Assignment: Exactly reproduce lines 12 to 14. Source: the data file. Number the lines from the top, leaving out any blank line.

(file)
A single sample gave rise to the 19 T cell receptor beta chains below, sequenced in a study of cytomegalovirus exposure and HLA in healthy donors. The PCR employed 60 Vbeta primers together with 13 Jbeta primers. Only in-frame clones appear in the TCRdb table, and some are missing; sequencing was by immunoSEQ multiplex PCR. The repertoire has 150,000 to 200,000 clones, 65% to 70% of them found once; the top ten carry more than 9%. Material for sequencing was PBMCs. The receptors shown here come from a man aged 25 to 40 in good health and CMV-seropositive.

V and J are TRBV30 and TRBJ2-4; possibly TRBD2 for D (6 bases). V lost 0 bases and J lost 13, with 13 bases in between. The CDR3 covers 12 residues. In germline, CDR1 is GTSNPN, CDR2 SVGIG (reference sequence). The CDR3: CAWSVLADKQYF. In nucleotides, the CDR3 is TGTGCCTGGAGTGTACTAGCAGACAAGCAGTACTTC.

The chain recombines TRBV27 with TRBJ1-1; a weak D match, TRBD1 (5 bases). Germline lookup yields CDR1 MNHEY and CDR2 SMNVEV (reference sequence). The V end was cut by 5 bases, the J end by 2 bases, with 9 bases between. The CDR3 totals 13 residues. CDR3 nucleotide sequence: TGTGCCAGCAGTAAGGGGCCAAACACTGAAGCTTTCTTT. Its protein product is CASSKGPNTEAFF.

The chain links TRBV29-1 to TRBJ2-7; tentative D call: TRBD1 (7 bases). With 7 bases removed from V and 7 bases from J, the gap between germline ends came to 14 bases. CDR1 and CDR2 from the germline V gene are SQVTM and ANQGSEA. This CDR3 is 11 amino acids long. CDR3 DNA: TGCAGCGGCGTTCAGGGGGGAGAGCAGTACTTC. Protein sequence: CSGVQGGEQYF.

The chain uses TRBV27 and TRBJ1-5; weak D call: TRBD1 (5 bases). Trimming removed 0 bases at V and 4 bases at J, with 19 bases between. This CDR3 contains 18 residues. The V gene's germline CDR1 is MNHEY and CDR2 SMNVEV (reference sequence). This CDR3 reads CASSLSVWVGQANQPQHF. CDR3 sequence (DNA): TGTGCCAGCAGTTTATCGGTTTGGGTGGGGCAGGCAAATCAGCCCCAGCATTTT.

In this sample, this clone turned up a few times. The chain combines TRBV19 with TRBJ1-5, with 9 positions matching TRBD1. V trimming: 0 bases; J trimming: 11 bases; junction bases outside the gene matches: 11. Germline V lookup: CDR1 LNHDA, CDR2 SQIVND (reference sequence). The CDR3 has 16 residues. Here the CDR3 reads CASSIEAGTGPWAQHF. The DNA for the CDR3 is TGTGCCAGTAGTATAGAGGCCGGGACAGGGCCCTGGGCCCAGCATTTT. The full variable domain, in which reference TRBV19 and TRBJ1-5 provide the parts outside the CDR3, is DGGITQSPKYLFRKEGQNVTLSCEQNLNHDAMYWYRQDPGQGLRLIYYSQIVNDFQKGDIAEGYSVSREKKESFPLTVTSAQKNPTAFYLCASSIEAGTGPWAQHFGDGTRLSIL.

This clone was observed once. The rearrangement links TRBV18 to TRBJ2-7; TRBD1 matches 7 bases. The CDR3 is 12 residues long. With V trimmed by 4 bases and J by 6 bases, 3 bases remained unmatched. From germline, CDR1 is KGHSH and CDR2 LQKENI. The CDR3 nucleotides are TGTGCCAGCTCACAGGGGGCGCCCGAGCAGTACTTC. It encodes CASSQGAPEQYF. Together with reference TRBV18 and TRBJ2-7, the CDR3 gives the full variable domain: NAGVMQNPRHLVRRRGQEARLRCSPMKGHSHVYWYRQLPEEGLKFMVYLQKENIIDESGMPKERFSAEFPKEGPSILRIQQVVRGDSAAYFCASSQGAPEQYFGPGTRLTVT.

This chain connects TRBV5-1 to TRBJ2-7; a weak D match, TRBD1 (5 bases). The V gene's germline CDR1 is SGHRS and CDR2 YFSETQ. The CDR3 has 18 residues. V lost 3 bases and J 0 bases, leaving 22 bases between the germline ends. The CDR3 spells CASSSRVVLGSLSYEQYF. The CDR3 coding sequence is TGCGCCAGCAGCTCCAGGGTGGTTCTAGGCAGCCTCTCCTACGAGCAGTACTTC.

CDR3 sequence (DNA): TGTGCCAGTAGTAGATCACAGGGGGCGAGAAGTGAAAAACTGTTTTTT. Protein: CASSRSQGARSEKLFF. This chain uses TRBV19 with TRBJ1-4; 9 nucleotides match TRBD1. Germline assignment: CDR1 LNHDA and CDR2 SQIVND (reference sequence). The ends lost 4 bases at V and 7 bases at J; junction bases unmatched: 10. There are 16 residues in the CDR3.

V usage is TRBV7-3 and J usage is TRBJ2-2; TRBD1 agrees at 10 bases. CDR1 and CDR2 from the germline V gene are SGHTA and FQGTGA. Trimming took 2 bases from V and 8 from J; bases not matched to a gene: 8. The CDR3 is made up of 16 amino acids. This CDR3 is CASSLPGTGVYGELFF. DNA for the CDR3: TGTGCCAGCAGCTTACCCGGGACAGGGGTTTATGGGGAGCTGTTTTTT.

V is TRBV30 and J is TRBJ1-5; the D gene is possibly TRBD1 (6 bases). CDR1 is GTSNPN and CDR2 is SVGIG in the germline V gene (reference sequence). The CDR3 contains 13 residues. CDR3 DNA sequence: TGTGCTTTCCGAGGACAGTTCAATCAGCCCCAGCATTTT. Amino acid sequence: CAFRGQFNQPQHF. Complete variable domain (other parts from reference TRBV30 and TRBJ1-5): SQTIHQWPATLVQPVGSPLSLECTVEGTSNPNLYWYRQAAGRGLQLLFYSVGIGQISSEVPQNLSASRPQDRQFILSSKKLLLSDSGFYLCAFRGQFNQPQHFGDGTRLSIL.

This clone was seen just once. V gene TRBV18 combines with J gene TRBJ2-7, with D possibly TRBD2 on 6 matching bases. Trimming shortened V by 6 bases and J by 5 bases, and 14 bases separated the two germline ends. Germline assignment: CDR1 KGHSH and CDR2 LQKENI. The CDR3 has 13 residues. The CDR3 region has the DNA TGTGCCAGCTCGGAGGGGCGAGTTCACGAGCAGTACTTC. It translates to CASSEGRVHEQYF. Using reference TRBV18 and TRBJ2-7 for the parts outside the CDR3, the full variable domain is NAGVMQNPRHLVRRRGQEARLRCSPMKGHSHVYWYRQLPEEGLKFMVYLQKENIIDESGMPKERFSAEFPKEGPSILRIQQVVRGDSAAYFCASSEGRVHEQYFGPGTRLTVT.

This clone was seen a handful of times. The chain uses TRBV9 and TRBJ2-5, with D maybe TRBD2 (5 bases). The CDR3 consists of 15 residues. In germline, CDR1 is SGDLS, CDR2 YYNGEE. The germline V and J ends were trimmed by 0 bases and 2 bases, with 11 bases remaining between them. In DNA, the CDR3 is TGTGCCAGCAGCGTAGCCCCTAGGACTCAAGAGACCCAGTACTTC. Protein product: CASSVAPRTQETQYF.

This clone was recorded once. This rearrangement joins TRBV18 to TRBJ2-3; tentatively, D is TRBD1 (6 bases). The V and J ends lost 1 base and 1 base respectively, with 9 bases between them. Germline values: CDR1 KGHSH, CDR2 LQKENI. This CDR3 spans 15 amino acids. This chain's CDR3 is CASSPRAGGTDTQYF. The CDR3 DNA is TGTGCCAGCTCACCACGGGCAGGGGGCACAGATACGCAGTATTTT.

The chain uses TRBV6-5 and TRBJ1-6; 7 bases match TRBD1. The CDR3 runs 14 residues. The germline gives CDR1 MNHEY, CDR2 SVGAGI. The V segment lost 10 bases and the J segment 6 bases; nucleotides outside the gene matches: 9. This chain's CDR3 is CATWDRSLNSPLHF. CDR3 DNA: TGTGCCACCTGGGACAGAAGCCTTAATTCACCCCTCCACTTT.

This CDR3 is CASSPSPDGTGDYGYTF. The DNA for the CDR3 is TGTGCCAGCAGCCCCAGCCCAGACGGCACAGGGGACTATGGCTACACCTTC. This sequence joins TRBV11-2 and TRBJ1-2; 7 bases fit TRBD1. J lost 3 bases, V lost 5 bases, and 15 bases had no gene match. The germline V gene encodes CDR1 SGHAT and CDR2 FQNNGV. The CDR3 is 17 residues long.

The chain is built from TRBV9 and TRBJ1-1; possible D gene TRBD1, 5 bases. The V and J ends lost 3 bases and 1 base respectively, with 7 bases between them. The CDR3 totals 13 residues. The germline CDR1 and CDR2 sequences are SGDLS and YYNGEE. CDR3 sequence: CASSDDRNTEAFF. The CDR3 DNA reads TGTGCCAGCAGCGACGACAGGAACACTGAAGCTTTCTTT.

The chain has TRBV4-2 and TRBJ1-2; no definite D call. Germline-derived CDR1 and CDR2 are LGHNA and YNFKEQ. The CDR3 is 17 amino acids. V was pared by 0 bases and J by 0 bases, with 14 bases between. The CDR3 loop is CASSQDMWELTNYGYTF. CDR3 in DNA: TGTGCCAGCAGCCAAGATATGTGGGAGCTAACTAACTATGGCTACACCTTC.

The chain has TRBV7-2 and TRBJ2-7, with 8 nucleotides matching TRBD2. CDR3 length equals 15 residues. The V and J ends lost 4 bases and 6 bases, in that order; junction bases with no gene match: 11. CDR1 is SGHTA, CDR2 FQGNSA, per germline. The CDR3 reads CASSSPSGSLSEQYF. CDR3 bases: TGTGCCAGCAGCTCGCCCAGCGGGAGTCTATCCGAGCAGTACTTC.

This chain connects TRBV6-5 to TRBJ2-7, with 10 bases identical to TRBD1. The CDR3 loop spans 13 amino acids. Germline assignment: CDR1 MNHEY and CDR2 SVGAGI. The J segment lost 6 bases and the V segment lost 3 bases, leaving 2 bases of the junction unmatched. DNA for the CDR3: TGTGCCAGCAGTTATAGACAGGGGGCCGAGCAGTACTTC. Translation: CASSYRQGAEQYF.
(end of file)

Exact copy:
This clone was seen just once. V gene TRBV18 combines with J gene TRBJ2-7, with D possibly TRBD2 on 6 matching bases. Trimming shortened V by 6 bases and J by 5 bases, and 14 bases separated the two germline ends. Germline assignment: CDR1 KGHSH and CDR2 LQKENI. The CDR3 has 13 residues. The CDR3 region has the DNA TGTGCCAGCTCGGAGGGGCGAGTTCACGAGCAGTACTTC. It translates to CASSEGRVHEQYF. Using reference TRBV18 and TRBJ2-7 for the parts outside the CDR3, the full variable domain is NAGVMQNPRHLVRRRGQEARLRCSPMKGHSHVYWYRQLPEEGLKFMVYLQKENIIDESGMPKERFSAEFPKEGPSILRIQQVVRGDSAAYFCASSEGRVHEQYFGPGTRLTVT.

This clone was seen a handful of times. The chain uses TRBV9 and TRBJ2-5, with D maybe TRBD2 (5 bases). The CDR3 consists of 15 residues. In germline, CDR1 is SGDLS, CDR2 YYNGEE. The germline V and J ends were trimmed by 0 bases and 2 bases, with 11 bases remaining between them. In DNA, the CDR3 is TGTGCCAGCAGCGTAGCCCCTAGGACTCAAGAGACCCAGTACTTC. Protein product: CASSVAPRTQETQYF.

This clone was recorded once. This rearrangement joins TRBV18 to TRBJ2-3; tentatively, D is TRBD1 (6 bases). The V and J ends lost 1 base and 1 base respectively, with 9 bases between them. Germline values: CDR1 KGHSH, CDR2 LQKENI. This CDR3 spans 15 amino acids. This chain's CDR3 is CASSPRAGGTDTQYF. The CDR3 DNA is TGTGCCAGCTCACCACGGGCAGGGGGCACAGATACGCAGTATTTT.